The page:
Cloning doctor acknowledges debt to Blair
9 March 2001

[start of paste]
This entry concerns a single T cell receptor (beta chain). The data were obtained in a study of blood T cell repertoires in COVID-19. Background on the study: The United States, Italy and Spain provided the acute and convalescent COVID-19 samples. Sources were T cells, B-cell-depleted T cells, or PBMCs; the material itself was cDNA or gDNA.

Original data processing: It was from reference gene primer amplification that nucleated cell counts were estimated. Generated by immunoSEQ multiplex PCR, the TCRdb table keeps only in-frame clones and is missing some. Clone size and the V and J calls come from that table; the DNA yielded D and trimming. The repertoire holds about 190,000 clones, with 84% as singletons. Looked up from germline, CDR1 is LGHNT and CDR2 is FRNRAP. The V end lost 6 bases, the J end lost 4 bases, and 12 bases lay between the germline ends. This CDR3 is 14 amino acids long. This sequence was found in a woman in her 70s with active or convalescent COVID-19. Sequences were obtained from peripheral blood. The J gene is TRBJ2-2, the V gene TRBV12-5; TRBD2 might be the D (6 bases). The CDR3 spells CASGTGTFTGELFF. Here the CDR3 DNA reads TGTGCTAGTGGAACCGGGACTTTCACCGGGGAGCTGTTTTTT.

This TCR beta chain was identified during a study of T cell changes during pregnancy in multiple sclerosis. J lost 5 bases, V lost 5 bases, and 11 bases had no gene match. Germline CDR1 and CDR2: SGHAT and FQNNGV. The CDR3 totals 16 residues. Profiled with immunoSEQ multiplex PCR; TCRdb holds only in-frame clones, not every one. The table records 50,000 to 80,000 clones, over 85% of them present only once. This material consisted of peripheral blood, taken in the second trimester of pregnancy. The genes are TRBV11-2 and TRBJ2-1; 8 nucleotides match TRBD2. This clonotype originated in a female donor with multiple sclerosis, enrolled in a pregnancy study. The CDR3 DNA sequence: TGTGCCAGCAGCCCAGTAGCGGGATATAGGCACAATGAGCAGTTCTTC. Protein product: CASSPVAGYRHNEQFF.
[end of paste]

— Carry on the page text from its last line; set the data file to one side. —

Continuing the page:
Cloning doctor acknowledges debt to Blair Westminster, 9 March 2001--The Society for the Protection of Unborn Children (SPUC) has reacted with concern and sadness that Professor Severino Antinori plans to press ahead with reproductive human cloning, and has blamed Tony Blair's government for the development. Mr John Smeaton, national director of SPUC, commented: "When Tony Blair's government made it known that it would push through legislation to authorise research on cloned human embryos for so-called therapeutic purposes, pro-life groups and a host of eminent scientists warned that this would inevitably lead to reproductive cloning. Tragically, this prediction now appears to be coming true even sooner than many of us had feared. "When the British parliament voted to authorise research into so-called therapeutic cloning, it did so in blatant contravention of international consensus. Despite the assurances of ministers that the research would not lead to reproductive cloning, Professor Antinori has thanked Tony Blair for making it possible to go ahead with his own plans. Without Britain's lead on therapeutic cloning, Professor Antinori's plans for reproductive cloning would not have been feasible. "Reproductive cloning is an extremely sinister and dangerous development. It will become increasingly difficult to stop Professor Antinori and others creating babies to order. It will lead to the creation of a genetic underclass of cloned humans who will be treated as second-class citizens--commodities to be acquired and used rather than individuals with rights. "It will also be impossible to prevent the proliferation of the new technology. The nightmare scenario of industrialists, dictators or warped intellectuals trying to populate the future with copies of themselves, or with people bred to fulfil menial roles in society, is growing closer every day. "Yet every cloned human being will be an individual in his or her own right, with feelings and concerns which we have no right to neglect. The psychological impact of being a genetic copy of someone else cannot be underestimated. "Just as with so-called therapeutic cloning, reproductive cloning will involve the destruction of countless human embryos in the process. Moreover, so-called therapeutic cloning is just as wrong as reproductive cloning. Both entail the creation of new and individual human persons. "It was revealed yesterday that the House of Lords select committee which is to consider the issues arising from destructive research on cloned human embryos contains only two peers who voted against the legislation. Any hope that the committee's membership would be balanced has fallen foul of the government's determination to suppress opposition to human cloning. However, we intend to work hard to redress the imbalance by providing peers with authoritative medical and scientific evidence." Mr Smeaton concluded: "All human cloning is a blatant denial of human dignity. It is to the great shame of our country's leaders that Britain has taken the lead in this repugnant technology."